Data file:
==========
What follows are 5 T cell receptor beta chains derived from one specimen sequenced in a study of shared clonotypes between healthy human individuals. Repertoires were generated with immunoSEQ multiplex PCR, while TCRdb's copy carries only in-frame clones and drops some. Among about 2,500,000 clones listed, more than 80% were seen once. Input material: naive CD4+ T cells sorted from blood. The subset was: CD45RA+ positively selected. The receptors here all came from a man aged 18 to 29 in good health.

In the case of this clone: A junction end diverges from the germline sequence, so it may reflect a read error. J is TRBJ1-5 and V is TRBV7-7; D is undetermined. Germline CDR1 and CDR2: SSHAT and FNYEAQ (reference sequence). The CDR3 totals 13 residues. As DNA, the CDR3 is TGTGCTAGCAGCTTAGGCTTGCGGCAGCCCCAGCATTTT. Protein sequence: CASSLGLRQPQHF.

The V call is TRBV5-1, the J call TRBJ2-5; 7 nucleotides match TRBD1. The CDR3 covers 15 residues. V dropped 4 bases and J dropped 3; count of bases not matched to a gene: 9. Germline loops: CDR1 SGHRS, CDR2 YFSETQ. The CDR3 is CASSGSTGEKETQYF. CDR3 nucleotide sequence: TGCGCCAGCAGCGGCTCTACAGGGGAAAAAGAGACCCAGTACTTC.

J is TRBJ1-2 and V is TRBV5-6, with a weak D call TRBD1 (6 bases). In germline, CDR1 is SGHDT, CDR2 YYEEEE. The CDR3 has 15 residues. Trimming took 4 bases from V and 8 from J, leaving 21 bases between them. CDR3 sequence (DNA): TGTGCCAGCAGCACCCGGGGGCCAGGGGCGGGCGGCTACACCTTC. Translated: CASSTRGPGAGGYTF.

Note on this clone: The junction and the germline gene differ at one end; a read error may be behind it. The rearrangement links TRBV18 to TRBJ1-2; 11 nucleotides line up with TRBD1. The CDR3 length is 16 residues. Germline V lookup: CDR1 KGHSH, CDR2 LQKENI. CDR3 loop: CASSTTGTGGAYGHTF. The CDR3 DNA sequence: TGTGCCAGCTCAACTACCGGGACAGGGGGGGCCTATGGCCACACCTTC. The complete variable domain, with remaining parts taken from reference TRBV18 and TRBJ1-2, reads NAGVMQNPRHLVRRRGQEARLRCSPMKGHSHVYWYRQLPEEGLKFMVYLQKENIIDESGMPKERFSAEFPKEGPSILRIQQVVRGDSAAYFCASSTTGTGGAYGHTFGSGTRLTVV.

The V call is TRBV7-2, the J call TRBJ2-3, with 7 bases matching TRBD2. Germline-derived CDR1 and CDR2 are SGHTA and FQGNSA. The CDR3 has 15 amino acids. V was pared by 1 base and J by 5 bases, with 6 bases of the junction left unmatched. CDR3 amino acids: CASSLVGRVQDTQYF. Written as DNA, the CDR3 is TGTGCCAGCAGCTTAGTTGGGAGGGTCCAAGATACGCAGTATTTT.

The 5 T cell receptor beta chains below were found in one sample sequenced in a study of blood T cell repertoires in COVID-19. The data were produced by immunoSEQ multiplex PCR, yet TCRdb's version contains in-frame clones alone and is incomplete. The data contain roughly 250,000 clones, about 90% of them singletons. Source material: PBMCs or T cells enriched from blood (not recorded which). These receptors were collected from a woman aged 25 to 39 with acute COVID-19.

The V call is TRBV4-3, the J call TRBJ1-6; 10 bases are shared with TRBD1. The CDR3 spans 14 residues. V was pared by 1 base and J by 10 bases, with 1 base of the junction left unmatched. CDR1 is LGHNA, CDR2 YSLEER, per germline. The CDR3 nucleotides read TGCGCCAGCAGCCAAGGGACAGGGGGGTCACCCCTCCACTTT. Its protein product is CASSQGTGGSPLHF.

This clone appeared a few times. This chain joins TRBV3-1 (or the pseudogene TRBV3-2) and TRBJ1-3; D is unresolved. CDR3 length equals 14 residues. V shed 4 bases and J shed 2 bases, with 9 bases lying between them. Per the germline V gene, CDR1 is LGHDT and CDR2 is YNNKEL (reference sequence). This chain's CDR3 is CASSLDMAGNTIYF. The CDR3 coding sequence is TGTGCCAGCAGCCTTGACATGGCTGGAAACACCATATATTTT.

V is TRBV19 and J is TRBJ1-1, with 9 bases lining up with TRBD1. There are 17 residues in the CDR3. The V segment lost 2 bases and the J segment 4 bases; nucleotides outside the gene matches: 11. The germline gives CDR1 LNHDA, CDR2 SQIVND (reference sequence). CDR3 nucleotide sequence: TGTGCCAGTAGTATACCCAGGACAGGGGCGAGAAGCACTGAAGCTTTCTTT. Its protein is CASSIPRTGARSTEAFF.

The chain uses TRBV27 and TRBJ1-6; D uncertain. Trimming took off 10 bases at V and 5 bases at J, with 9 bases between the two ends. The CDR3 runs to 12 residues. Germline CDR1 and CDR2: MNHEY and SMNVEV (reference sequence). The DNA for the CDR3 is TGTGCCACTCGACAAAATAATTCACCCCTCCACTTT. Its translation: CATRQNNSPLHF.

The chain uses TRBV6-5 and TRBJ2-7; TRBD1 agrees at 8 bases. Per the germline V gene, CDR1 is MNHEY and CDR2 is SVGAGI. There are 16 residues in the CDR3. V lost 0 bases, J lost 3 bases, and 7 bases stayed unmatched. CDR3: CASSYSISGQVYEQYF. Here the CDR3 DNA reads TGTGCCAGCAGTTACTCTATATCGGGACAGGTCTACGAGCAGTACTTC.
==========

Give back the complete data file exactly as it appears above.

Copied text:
What follows are 5 T cell receptor beta chains derived from one specimen sequenced in a study of shared clonotypes between healthy human individuals. Repertoires were generated with immunoSEQ multiplex PCR, while TCRdb's copy carries only in-frame clones and drops some. Among about 2,500,000 clones listed, more than 80% were seen once. Input material: naive CD4+ T cells sorted from blood. The subset was: CD45RA+ positively selected. The receptors here all came from a man aged 18 to 29 in good health.

In the case of this clone: A junction end diverges from the germline sequence, so it may reflect a read error. J is TRBJ1-5 and V is TRBV7-7; D is undetermined. Germline CDR1 and CDR2: SSHAT and FNYEAQ (reference sequence). The CDR3 totals 13 residues. As DNA, the CDR3 is TGTGCTAGCAGCTTAGGCTTGCGGCAGCCCCAGCATTTT. Protein sequence: CASSLGLRQPQHF.

The V call is TRBV5-1, the J call TRBJ2-5; 7 nucleotides match TRBD1. The CDR3 covers 15 residues. V dropped 4 bases and J dropped 3; count of bases not matched to a gene: 9. Germline loops: CDR1 SGHRS, CDR2 YFSETQ. The CDR3 is CASSGSTGEKETQYF. CDR3 nucleotide sequence: TGCGCCAGCAGCGGCTCTACAGGGGAAAAAGAGACCCAGTACTTC.

J is TRBJ1-2 and V is TRBV5-6, with a weak D call TRBD1 (6 bases). In germline, CDR1 is SGHDT, CDR2 YYEEEE. The CDR3 has 15 residues. Trimming took 4 bases from V and 8 from J, leaving 21 bases between them. CDR3 sequence (DNA): TGTGCCAGCAGCACCCGGGGGCCAGGGGCGGGCGGCTACACCTTC. Translated: CASSTRGPGAGGYTF.

Note on this clone: The junction and the germline gene differ at one end; a read error may be behind it. The rearrangement links TRBV18 to TRBJ1-2; 11 nucleotides line up with TRBD1. The CDR3 length is 16 residues. Germline V lookup: CDR1 KGHSH, CDR2 LQKENI. CDR3 loop: CASSTTGTGGAYGHTF. The CDR3 DNA sequence: TGTGCCAGCTCAACTACCGGGACAGGGGGGGCCTATGGCCACACCTTC. The complete variable domain, with remaining parts taken from reference TRBV18 and TRBJ1-2, reads NAGVMQNPRHLVRRRGQEARLRCSPMKGHSHVYWYRQLPEEGLKFMVYLQKENIIDESGMPKERFSAEFPKEGPSILRIQQVVRGDSAAYFCASSTTGTGGAYGHTFGSGTRLTVV.

The V call is TRBV7-2, the J call TRBJ2-3, with 7 bases matching TRBD2. Germline-derived CDR1 and CDR2 are SGHTA and FQGNSA. The CDR3 has 15 amino acids. V was pared by 1 base and J by 5 bases, with 6 bases of the junction left unmatched. CDR3 amino acids: CASSLVGRVQDTQYF. Written as DNA, the CDR3 is TGTGCCAGCAGCTTAGTTGGGAGGGTCCAAGATACGCAGTATTTT.

The 5 T cell receptor beta chains below were found in one sample sequenced in a study of blood T cell repertoires in COVID-19. The data were produced by immunoSEQ multiplex PCR, yet TCRdb's version contains in-frame clones alone and is incomplete. The data contain roughly 250,000 clones, about 90% of them singletons. Source material: PBMCs or T cells enriched from blood (not recorded which). These receptors were collected from a woman aged 25 to 39 with acute COVID-19.

The V call is TRBV4-3, the J call TRBJ1-6; 10 bases are shared with TRBD1. The CDR3 spans 14 residues. V was pared by 1 base and J by 10 bases, with 1 base of the junction left unmatched. CDR1 is LGHNA, CDR2 YSLEER, per germline. The CDR3 nucleotides read TGCGCCAGCAGCCAAGGGACAGGGGGGTCACCCCTCCACTTT. Its protein product is CASSQGTGGSPLHF.

This clone appeared a few times. This chain joins TRBV3-1 (or the pseudogene TRBV3-2) and TRBJ1-3; D is unresolved. CDR3 length equals 14 residues. V shed 4 bases and J shed 2 bases, with 9 bases lying between them. Per the germline V gene, CDR1 is LGHDT and CDR2 is YNNKEL (reference sequence). This chain's CDR3 is CASSLDMAGNTIYF. The CDR3 coding sequence is TGTGCCAGCAGCCTTGACATGGCTGGAAACACCATATATTTT.

V is TRBV19 and J is TRBJ1-1, with 9 bases lining up with TRBD1. There are 17 residues in the CDR3. The V segment lost 2 bases and the J segment 4 bases; nucleotides outside the gene matches: 11. The germline gives CDR1 LNHDA, CDR2 SQIVND (reference sequence). CDR3 nucleotide sequence: TGTGCCAGTAGTATACCCAGGACAGGGGCGAGAAGCACTGAAGCTTTCTTT. Its protein is CASSIPRTGARSTEAFF.

The chain uses TRBV27 and TRBJ1-6; D uncertain. Trimming took off 10 bases at V and 5 bases at J, with 9 bases between the two ends. The CDR3 runs to 12 residues. Germline CDR1 and CDR2: MNHEY and SMNVEV (reference sequence). The DNA for the CDR3 is TGTGCCACTCGACAAAATAATTCACCCCTCCACTTT. Its translation: CATRQNNSPLHF.

The chain uses TRBV6-5 and TRBJ2-7; TRBD1 agrees at 8 bases. Per the germline V gene, CDR1 is MNHEY and CDR2 is SVGAGI. There are 16 residues in the CDR3. V lost 0 bases, J lost 3 bases, and 7 bases stayed unmatched. CDR3: CASSYSISGQVYEQYF. Here the CDR3 DNA reads TGTGCCAGCAGTTACTCTATATCGGGACAGGTCTACGAGCAGTACTTC.